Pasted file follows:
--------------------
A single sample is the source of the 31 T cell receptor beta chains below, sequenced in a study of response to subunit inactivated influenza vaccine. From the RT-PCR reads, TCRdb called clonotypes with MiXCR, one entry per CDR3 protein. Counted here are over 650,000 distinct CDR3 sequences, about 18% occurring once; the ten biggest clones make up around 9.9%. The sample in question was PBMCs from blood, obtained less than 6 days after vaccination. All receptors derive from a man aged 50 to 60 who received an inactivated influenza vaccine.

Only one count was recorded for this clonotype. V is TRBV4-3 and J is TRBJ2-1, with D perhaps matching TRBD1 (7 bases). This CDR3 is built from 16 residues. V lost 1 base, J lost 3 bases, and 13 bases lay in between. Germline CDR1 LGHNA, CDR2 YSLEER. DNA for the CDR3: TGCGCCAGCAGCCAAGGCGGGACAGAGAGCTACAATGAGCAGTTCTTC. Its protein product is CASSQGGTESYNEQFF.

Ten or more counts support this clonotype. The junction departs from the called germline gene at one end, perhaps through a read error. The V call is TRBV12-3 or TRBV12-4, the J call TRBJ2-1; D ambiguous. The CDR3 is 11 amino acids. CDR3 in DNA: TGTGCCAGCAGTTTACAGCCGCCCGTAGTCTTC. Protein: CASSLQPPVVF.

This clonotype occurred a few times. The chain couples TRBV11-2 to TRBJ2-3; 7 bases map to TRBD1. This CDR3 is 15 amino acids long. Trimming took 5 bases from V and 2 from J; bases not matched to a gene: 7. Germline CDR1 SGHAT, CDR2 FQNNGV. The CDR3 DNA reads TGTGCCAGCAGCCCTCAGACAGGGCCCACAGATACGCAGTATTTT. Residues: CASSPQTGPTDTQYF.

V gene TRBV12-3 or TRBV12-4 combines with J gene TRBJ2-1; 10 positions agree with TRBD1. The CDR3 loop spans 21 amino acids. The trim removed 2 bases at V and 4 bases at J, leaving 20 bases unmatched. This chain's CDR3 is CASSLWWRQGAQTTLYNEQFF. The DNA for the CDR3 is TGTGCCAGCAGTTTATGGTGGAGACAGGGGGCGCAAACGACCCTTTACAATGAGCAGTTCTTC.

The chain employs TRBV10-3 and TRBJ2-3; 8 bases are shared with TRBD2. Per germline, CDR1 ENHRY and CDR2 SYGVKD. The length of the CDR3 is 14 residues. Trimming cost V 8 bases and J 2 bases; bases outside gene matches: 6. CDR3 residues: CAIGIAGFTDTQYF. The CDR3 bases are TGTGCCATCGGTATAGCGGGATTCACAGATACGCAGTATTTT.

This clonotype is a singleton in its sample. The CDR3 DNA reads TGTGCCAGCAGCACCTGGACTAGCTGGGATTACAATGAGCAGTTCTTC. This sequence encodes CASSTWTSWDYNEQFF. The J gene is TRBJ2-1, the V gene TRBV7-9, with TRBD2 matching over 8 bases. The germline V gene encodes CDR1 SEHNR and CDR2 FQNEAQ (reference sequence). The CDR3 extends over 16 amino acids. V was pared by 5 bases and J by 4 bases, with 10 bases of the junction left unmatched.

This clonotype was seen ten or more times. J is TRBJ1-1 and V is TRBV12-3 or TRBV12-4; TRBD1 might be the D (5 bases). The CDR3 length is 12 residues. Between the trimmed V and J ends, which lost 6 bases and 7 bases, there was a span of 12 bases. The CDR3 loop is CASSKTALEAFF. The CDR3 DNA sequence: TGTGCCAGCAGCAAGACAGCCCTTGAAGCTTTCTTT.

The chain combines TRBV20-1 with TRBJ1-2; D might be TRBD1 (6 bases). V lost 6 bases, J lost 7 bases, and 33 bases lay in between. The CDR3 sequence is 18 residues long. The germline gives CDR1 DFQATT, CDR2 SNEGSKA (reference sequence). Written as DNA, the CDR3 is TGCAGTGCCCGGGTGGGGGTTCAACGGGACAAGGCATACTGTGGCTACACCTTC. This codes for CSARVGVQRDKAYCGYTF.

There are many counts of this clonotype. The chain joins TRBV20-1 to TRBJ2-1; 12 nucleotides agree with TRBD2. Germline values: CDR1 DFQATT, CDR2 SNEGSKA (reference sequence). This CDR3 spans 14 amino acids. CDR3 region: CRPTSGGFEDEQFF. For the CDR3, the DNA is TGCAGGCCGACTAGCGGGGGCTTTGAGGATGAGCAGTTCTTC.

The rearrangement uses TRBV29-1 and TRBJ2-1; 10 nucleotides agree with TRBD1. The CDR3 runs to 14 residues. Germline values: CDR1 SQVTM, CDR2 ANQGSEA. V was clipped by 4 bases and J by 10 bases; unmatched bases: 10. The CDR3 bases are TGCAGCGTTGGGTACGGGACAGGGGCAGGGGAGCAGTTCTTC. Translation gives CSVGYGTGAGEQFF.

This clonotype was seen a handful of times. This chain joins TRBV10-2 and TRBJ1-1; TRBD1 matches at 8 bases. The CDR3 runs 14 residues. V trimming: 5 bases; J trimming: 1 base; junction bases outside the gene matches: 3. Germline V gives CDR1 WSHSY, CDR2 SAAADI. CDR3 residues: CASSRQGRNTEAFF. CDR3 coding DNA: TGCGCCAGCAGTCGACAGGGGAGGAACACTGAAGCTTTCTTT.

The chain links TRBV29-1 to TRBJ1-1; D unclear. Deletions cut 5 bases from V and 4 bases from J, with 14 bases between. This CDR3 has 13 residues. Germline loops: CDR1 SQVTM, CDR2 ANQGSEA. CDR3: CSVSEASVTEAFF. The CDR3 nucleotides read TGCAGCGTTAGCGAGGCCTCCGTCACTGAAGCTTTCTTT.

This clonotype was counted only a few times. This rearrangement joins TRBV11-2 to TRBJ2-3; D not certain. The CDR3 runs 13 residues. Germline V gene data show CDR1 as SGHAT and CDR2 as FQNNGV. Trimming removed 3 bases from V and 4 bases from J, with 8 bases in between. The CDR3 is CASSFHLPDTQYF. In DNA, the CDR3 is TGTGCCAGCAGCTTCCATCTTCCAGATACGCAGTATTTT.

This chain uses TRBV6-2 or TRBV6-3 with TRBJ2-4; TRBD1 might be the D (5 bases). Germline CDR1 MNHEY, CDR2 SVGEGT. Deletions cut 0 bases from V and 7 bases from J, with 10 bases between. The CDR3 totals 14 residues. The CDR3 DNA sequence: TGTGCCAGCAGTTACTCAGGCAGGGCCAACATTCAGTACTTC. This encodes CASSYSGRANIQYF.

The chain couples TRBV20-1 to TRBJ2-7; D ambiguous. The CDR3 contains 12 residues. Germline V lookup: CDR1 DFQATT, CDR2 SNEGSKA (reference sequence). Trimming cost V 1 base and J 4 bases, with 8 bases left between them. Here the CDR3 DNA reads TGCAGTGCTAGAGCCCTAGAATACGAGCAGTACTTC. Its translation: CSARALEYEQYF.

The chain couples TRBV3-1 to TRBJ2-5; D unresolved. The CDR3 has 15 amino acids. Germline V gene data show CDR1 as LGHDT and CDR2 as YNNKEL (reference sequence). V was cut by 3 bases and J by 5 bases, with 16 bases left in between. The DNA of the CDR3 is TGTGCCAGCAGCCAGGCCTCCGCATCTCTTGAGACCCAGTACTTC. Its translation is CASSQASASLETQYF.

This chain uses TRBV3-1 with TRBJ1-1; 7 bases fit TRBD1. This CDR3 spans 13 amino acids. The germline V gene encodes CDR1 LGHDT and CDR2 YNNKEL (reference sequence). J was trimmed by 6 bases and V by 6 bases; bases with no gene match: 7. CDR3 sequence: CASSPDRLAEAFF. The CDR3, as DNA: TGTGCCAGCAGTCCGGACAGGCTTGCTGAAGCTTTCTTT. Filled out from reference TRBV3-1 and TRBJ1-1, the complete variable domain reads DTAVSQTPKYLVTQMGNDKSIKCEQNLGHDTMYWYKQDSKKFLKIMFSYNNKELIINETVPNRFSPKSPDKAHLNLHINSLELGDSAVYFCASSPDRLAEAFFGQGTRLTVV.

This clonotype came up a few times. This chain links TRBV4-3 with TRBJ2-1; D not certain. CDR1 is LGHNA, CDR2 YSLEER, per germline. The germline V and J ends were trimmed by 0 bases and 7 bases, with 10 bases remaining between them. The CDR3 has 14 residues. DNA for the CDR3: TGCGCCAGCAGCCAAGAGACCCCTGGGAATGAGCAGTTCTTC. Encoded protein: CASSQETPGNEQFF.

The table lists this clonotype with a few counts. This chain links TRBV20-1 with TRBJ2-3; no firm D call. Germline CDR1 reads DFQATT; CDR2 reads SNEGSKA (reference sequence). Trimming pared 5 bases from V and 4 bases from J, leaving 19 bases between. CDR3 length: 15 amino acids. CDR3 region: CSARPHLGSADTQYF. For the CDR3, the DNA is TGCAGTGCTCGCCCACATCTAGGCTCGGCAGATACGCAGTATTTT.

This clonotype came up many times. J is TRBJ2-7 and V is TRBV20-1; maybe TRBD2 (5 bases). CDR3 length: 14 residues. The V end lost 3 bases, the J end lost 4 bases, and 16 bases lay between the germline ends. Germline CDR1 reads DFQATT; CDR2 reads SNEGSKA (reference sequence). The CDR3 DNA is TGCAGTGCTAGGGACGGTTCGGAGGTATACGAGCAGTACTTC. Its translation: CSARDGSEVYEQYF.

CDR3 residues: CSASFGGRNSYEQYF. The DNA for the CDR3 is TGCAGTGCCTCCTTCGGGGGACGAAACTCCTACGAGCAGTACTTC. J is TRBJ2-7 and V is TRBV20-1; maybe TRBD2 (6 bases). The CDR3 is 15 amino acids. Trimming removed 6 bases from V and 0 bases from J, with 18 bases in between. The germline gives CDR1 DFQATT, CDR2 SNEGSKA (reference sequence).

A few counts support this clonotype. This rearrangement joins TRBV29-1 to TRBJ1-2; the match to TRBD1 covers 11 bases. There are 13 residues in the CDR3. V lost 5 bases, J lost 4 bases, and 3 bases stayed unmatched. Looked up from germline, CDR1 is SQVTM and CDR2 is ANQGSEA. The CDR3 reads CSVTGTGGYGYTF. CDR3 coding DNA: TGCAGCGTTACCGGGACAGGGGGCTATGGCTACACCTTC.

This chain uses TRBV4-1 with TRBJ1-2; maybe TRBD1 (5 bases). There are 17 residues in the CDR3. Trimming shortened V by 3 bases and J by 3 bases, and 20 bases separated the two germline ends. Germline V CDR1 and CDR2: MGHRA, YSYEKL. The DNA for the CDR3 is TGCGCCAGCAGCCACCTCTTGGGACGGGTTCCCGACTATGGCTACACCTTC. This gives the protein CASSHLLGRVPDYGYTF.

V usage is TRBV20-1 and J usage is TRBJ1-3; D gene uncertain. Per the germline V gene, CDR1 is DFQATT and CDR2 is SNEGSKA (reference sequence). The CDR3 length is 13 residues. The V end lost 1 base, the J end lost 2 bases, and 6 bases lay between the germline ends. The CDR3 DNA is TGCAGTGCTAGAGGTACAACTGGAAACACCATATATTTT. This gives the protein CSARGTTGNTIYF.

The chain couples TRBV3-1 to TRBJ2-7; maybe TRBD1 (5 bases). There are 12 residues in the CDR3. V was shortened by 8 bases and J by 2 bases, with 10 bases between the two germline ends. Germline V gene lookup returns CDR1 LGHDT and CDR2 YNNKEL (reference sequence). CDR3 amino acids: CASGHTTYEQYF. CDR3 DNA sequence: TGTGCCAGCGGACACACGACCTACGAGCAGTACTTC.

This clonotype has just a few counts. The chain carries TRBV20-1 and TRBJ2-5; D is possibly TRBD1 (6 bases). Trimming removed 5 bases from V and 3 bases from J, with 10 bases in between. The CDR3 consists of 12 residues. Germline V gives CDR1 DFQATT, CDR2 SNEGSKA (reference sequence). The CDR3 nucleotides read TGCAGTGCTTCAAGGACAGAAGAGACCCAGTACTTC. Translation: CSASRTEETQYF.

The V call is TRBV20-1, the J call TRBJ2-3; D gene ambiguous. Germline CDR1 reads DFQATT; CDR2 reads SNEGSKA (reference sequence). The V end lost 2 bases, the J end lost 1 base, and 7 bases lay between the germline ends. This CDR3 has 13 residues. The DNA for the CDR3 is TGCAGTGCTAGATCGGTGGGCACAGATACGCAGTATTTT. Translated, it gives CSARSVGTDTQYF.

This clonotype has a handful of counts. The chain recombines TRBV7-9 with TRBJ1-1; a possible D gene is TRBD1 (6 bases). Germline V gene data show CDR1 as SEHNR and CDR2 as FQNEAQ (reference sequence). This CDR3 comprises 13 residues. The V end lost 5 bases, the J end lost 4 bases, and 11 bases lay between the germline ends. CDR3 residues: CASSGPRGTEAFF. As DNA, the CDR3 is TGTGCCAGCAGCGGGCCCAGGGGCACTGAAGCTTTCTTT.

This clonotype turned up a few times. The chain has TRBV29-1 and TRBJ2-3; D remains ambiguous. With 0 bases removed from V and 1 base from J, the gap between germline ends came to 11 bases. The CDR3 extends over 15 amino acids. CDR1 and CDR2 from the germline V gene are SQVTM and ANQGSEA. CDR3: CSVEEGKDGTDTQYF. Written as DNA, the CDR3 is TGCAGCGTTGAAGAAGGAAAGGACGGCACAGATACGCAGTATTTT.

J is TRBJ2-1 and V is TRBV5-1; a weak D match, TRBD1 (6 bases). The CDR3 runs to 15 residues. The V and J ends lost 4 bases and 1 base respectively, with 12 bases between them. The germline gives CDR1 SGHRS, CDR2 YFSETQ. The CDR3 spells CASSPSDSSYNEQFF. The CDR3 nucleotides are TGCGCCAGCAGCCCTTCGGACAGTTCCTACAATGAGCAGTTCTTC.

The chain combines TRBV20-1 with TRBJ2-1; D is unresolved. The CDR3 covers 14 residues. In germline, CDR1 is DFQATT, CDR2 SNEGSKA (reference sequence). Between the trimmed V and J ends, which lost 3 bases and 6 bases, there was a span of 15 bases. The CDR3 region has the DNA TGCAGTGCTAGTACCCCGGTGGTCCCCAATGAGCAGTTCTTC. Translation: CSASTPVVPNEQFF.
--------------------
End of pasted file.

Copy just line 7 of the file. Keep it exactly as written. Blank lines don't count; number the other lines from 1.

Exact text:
This clonotype is a singleton in its sample. The CDR3 DNA reads TGTGCCAGCAGCACCTGGACTAGCTGGGATTACAATGAGCAGTTCTTC. This sequence encodes CASSTWTSWDYNEQFF. The J gene is TRBJ2-1, the V gene TRBV7-9, with TRBD2 matching over 8 bases. The germline V gene encodes CDR1 SEHNR and CDR2 FQNEAQ (reference sequence). The CDR3 extends over 16 amino acids. V was pared by 5 bases and J by 4 bases, with 10 bases of the junction left unmatched.